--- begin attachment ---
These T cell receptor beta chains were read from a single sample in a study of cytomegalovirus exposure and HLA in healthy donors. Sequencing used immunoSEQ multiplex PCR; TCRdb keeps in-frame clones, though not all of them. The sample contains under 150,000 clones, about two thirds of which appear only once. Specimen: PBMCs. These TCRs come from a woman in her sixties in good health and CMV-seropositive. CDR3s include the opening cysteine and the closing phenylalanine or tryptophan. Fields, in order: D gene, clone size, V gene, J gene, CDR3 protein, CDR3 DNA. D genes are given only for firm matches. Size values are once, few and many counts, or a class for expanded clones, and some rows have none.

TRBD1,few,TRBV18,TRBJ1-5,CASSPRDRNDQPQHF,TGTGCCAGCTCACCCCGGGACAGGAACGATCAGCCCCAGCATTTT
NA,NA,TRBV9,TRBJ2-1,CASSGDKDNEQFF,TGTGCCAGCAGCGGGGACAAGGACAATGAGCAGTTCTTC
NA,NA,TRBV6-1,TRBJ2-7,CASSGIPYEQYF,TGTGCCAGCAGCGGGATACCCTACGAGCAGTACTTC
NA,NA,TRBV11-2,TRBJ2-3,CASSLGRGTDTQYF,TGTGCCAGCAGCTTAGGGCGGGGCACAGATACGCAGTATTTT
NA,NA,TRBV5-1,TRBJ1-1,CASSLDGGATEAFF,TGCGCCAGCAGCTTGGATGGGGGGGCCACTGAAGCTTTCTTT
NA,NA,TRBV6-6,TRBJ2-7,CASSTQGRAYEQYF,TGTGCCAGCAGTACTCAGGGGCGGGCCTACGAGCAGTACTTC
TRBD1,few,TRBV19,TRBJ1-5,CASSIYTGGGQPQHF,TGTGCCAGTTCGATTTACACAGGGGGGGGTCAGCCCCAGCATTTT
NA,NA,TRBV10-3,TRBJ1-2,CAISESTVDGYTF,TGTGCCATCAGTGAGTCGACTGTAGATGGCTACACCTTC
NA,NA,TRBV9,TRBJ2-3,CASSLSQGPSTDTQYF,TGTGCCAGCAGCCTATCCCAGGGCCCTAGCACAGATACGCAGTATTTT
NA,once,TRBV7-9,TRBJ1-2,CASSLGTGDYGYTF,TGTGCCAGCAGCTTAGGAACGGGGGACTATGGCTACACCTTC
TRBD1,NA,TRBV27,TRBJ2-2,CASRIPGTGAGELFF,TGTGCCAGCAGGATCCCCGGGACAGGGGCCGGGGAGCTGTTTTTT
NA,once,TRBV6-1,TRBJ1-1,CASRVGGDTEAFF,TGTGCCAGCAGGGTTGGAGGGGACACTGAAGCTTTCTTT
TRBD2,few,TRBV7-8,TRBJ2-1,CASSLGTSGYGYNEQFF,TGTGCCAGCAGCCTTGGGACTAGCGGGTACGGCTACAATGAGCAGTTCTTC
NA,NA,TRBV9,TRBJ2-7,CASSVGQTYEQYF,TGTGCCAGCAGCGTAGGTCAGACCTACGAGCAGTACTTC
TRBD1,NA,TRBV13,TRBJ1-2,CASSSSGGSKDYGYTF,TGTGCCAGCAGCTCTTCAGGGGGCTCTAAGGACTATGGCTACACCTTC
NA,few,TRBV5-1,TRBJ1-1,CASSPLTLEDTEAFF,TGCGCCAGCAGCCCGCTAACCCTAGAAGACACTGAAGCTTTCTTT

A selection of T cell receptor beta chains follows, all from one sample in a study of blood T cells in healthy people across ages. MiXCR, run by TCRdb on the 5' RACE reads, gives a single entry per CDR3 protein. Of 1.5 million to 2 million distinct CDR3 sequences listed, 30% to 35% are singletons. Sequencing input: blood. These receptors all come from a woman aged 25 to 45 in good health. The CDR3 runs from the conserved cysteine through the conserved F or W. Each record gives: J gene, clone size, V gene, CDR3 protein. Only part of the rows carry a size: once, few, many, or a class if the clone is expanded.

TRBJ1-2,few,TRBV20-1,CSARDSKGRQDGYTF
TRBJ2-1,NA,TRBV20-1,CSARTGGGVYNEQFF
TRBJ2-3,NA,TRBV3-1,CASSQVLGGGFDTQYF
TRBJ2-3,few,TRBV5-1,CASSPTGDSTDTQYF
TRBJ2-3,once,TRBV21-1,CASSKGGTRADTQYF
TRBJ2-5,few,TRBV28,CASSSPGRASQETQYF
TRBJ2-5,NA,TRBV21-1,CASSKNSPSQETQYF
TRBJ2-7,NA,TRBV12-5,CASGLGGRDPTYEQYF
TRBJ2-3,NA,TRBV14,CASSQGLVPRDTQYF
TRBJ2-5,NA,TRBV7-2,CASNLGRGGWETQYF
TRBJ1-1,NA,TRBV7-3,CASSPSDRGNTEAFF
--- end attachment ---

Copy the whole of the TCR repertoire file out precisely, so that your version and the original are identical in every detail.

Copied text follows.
These T cell receptor beta chains were read from a single sample in a study of cytomegalovirus exposure and HLA in healthy donors. Sequencing used immunoSEQ multiplex PCR; TCRdb keeps in-frame clones, though not all of them. The sample contains under 150,000 clones, about two thirds of which appear only once. Specimen: PBMCs. These TCRs come from a woman in her sixties in good health and CMV-seropositive. CDR3s include the opening cysteine and the closing phenylalanine or tryptophan. Fields, in order: D gene, clone size, V gene, J gene, CDR3 protein, CDR3 DNA. D genes are given only for firm matches. Size values are once, few and many counts, or a class for expanded clones, and some rows have none.

TRBD1,few,TRBV18,TRBJ1-5,CASSPRDRNDQPQHF,TGTGCCAGCTCACCCCGGGACAGGAACGATCAGCCCCAGCATTTT
NA,NA,TRBV9,TRBJ2-1,CASSGDKDNEQFF,TGTGCCAGCAGCGGGGACAAGGACAATGAGCAGTTCTTC
NA,NA,TRBV6-1,TRBJ2-7,CASSGIPYEQYF,TGTGCCAGCAGCGGGATACCCTACGAGCAGTACTTC
NA,NA,TRBV11-2,TRBJ2-3,CASSLGRGTDTQYF,TGTGCCAGCAGCTTAGGGCGGGGCACAGATACGCAGTATTTT
NA,NA,TRBV5-1,TRBJ1-1,CASSLDGGATEAFF,TGCGCCAGCAGCTTGGATGGGGGGGCCACTGAAGCTTTCTTT
NA,NA,TRBV6-6,TRBJ2-7,CASSTQGRAYEQYF,TGTGCCAGCAGTACTCAGGGGCGGGCCTACGAGCAGTACTTC
TRBD1,few,TRBV19,TRBJ1-5,CASSIYTGGGQPQHF,TGTGCCAGTTCGATTTACACAGGGGGGGGTCAGCCCCAGCATTTT
NA,NA,TRBV10-3,TRBJ1-2,CAISESTVDGYTF,TGTGCCATCAGTGAGTCGACTGTAGATGGCTACACCTTC
NA,NA,TRBV9,TRBJ2-3,CASSLSQGPSTDTQYF,TGTGCCAGCAGCCTATCCCAGGGCCCTAGCACAGATACGCAGTATTTT
NA,once,TRBV7-9,TRBJ1-2,CASSLGTGDYGYTF,TGTGCCAGCAGCTTAGGAACGGGGGACTATGGCTACACCTTC
TRBD1,NA,TRBV27,TRBJ2-2,CASRIPGTGAGELFF,TGTGCCAGCAGGATCCCCGGGACAGGGGCCGGGGAGCTGTTTTTT
NA,once,TRBV6-1,TRBJ1-1,CASRVGGDTEAFF,TGTGCCAGCAGGGTTGGAGGGGACACTGAAGCTTTCTTT
TRBD2,few,TRBV7-8,TRBJ2-1,CASSLGTSGYGYNEQFF,TGTGCCAGCAGCCTTGGGACTAGCGGGTACGGCTACAATGAGCAGTTCTTC
NA,NA,TRBV9,TRBJ2-7,CASSVGQTYEQYF,TGTGCCAGCAGCGTAGGTCAGACCTACGAGCAGTACTTC
TRBD1,NA,TRBV13,TRBJ1-2,CASSSSGGSKDYGYTF,TGTGCCAGCAGCTCTTCAGGGGGCTCTAAGGACTATGGCTACACCTTC
NA,few,TRBV5-1,TRBJ1-1,CASSPLTLEDTEAFF,TGCGCCAGCAGCCCGCTAACCCTAGAAGACACTGAAGCTTTCTTT

A selection of T cell receptor beta chains follows, all from one sample in a study of blood T cells in healthy people across ages. MiXCR, run by TCRdb on the 5' RACE reads, gives a single entry per CDR3 protein. Of 1.5 million to 2 million distinct CDR3 sequences listed, 30% to 35% are singletons. Sequencing input: blood. These receptors all come from a woman aged 25 to 45 in good health. The CDR3 runs from the conserved cysteine through the conserved F or W. Each record gives: J gene, clone size, V gene, CDR3 protein. Only part of the rows carry a size: once, few, many, or a class if the clone is expanded.

TRBJ1-2,few,TRBV20-1,CSARDSKGRQDGYTF
TRBJ2-1,NA,TRBV20-1,CSARTGGGVYNEQFF
TRBJ2-3,NA,TRBV3-1,CASSQVLGGGFDTQYF
TRBJ2-3,few,TRBV5-1,CASSPTGDSTDTQYF
TRBJ2-3,once,TRBV21-1,CASSKGGTRADTQYF
TRBJ2-5,few,TRBV28,CASSSPGRASQETQYF
TRBJ2-5,NA,TRBV21-1,CASSKNSPSQETQYF
TRBJ2-7,NA,TRBV12-5,CASGLGGRDPTYEQYF
TRBJ2-3,NA,TRBV14,CASSQGLVPRDTQYF
TRBJ2-5,NA,TRBV7-2,CASNLGRGGWETQYF
TRBJ1-1,NA,TRBV7-3,CASSPSDRGNTEAFF